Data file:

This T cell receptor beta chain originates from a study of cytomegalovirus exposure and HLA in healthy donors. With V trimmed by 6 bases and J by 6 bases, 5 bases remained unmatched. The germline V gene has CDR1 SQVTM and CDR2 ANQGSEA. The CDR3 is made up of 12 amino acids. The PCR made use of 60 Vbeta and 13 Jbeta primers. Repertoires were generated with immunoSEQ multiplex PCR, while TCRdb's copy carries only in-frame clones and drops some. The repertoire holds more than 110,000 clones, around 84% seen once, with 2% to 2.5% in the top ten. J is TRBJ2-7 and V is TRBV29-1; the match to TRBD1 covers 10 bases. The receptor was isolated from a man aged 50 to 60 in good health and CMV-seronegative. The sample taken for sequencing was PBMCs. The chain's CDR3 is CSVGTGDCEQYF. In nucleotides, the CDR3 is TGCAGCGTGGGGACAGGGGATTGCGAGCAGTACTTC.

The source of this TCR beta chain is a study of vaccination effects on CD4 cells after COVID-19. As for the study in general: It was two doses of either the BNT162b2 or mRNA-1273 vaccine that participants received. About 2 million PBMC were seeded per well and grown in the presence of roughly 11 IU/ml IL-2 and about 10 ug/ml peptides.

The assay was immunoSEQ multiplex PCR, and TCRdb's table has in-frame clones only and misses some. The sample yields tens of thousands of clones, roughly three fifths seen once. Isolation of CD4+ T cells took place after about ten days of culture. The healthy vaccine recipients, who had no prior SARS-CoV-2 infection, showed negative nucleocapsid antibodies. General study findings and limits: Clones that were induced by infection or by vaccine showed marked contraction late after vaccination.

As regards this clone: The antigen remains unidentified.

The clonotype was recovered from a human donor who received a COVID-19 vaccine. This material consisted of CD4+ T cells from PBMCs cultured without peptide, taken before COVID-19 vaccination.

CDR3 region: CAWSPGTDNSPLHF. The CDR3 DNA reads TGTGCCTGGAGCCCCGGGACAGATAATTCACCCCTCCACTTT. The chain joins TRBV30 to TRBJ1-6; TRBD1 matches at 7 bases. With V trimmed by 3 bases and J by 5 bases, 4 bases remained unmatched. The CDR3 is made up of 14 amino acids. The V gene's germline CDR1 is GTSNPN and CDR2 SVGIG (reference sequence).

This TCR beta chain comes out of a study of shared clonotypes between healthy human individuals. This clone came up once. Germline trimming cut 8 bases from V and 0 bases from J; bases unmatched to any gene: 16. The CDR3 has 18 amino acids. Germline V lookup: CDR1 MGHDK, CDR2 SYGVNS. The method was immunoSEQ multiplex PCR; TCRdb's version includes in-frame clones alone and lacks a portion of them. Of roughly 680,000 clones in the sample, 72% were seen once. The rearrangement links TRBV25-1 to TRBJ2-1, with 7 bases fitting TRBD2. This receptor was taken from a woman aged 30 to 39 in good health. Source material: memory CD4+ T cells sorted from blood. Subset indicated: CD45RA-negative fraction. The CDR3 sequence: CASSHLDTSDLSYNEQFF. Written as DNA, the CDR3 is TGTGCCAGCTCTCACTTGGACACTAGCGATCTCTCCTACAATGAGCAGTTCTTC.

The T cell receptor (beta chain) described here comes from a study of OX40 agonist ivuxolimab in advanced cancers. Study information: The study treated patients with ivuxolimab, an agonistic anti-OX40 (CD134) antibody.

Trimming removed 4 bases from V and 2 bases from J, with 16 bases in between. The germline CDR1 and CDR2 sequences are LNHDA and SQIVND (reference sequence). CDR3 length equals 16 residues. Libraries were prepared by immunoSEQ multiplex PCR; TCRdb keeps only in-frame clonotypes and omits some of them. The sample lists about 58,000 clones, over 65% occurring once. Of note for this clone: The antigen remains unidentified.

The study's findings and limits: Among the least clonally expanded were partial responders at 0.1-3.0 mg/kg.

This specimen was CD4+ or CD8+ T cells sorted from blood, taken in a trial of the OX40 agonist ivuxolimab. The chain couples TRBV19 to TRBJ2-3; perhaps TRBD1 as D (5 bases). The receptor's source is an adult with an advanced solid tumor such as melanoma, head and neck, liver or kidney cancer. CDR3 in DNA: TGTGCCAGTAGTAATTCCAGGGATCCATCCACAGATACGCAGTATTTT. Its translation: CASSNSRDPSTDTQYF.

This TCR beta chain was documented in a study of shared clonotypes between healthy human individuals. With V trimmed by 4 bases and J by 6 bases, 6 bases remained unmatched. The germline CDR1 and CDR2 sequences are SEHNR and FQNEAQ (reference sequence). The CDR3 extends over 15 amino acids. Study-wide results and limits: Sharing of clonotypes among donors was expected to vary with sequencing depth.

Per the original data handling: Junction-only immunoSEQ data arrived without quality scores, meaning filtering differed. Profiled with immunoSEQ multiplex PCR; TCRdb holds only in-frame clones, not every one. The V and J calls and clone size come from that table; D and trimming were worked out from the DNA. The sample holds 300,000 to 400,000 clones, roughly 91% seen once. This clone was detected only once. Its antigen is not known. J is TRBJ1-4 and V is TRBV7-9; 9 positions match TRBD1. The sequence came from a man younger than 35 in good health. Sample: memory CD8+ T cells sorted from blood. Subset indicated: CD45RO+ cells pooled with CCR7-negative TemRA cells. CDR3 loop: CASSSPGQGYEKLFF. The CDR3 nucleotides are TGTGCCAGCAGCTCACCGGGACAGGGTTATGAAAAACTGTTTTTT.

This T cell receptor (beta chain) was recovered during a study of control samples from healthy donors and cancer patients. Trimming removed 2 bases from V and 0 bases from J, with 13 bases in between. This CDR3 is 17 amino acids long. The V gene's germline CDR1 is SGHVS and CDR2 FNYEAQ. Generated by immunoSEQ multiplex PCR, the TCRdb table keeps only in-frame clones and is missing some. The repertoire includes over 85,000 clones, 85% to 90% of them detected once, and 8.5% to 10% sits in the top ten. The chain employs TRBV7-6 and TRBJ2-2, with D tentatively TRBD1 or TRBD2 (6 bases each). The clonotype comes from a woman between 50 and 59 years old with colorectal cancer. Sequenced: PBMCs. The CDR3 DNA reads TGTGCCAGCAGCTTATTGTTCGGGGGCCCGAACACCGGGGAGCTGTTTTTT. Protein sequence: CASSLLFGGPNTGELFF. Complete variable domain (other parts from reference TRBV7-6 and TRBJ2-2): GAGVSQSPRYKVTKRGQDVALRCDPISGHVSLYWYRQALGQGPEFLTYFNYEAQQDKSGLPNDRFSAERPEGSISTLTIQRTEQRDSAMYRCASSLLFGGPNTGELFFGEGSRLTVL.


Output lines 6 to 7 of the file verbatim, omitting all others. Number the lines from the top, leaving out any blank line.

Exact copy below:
CDR3 region: CAWSPGTDNSPLHF. The CDR3 DNA reads TGTGCCTGGAGCCCCGGGACAGATAATTCACCCCTCCACTTT. The chain joins TRBV30 to TRBJ1-6; TRBD1 matches at 7 bases. With V trimmed by 3 bases and J by 5 bases, 4 bases remained unmatched. The CDR3 is made up of 14 amino acids. The V gene's germline CDR1 is GTSNPN and CDR2 SVGIG (reference sequence).

This TCR beta chain comes out of a study of shared clonotypes between healthy human individuals. This clone came up once. Germline trimming cut 8 bases from V and 0 bases from J; bases unmatched to any gene: 16. The CDR3 has 18 amino acids. Germline V lookup: CDR1 MGHDK, CDR2 SYGVNS. The method was immunoSEQ multiplex PCR; TCRdb's version includes in-frame clones alone and lacks a portion of them. Of roughly 680,000 clones in the sample, 72% were seen once. The rearrangement links TRBV25-1 to TRBJ2-1, with 7 bases fitting TRBD2. This receptor was taken from a woman aged 30 to 39 in good health. Source material: memory CD4+ T cells sorted from blood. Subset indicated: CD45RA-negative fraction. The CDR3 sequence: CASSHLDTSDLSYNEQFF. Written as DNA, the CDR3 is TGTGCCAGCTCTCACTTGGACACTAGCGATCTCTCCTACAATGAGCAGTTCTTC.